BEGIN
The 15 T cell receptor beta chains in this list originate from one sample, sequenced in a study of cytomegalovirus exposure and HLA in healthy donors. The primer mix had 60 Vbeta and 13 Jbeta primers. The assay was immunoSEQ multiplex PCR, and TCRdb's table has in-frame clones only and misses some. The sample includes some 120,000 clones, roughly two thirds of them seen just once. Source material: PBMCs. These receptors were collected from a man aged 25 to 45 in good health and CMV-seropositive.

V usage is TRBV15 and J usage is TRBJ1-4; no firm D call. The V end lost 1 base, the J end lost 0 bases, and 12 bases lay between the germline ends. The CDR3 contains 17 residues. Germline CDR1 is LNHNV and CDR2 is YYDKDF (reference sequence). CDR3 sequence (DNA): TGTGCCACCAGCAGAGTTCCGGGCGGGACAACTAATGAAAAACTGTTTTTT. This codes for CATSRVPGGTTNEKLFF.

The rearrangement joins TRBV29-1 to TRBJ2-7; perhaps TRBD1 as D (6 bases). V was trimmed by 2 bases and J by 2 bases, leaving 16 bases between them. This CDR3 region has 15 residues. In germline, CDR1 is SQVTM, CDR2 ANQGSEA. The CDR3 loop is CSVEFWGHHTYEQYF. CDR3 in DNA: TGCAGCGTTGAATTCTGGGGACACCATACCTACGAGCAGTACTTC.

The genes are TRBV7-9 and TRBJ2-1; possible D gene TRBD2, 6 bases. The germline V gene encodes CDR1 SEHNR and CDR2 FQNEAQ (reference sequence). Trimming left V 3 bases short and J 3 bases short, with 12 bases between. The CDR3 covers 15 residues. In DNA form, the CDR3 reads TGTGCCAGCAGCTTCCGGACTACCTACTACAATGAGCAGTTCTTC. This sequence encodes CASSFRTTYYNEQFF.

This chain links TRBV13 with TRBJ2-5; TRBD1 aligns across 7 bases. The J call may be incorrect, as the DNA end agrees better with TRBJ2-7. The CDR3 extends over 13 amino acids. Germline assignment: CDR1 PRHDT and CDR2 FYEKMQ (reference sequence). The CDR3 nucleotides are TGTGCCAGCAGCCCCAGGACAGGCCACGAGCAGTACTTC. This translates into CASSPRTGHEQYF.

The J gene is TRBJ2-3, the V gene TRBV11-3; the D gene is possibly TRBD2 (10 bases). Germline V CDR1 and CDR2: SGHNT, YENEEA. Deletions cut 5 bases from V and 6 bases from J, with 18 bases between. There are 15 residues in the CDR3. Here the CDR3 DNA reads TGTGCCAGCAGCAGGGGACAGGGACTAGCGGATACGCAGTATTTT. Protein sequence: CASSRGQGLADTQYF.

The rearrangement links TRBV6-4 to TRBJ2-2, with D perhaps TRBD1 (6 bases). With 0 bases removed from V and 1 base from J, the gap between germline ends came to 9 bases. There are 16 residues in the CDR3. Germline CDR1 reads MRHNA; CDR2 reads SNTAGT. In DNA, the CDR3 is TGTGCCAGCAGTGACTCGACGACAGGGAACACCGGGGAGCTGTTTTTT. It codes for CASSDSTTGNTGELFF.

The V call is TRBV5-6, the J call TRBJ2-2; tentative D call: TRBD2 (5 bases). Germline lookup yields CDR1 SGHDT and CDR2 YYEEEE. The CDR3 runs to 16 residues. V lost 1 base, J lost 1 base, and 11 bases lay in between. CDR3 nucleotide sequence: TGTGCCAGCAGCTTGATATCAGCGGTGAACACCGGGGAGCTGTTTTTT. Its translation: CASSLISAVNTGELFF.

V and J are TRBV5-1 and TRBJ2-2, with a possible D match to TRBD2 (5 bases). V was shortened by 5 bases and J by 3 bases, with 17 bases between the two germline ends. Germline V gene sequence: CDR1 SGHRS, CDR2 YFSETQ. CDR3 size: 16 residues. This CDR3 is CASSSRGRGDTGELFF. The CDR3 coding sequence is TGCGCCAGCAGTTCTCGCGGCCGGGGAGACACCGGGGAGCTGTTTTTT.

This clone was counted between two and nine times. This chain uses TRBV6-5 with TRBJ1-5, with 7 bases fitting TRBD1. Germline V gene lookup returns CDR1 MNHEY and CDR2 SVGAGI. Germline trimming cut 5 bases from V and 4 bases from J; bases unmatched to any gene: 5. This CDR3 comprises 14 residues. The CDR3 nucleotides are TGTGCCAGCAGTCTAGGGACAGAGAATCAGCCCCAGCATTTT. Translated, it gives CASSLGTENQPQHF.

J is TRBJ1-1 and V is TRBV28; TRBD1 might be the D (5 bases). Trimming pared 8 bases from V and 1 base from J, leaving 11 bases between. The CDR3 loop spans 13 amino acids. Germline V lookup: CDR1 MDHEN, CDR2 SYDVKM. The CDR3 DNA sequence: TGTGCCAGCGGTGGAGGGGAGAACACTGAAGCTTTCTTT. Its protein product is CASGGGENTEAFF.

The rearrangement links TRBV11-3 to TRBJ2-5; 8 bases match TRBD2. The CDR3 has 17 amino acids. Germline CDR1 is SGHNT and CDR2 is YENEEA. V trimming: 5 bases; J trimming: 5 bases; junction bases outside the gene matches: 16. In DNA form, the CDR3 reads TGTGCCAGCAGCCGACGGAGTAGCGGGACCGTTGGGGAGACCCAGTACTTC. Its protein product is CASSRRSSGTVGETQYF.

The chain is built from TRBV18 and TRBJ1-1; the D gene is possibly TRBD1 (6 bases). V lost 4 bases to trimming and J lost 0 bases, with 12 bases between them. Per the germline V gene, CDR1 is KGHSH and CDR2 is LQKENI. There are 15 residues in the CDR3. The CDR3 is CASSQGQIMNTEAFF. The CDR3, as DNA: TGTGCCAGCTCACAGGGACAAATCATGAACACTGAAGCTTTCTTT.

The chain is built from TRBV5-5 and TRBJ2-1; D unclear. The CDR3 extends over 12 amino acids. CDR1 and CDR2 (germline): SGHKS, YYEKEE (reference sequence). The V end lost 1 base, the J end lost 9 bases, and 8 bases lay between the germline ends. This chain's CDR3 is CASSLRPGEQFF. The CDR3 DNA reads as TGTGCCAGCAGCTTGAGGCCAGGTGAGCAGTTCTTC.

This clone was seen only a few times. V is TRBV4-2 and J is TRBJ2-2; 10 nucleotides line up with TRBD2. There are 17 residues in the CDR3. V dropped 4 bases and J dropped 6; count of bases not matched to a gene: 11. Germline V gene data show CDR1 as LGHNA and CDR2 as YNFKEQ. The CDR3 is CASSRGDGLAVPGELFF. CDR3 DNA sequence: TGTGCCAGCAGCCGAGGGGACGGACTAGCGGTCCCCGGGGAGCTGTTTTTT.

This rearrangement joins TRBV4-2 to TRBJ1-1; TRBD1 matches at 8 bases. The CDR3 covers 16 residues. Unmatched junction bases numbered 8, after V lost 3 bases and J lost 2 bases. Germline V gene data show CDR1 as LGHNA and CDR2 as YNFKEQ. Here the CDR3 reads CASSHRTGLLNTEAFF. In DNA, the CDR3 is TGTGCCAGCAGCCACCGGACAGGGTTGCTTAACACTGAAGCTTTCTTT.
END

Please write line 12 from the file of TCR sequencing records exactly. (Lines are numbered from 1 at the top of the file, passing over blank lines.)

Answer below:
The rearrangement links TRBV11-3 to TRBJ2-5; 8 bases match TRBD2. The CDR3 has 17 amino acids. Germline CDR1 is SGHNT and CDR2 is YENEEA. V trimming: 5 bases; J trimming: 5 bases; junction bases outside the gene matches: 16. In DNA form, the CDR3 reads TGTGCCAGCAGCCGACGGAGTAGCGGGACCGTTGGGGAGACCCAGTACTTC. Its protein product is CASSRRSSGTVGETQYF.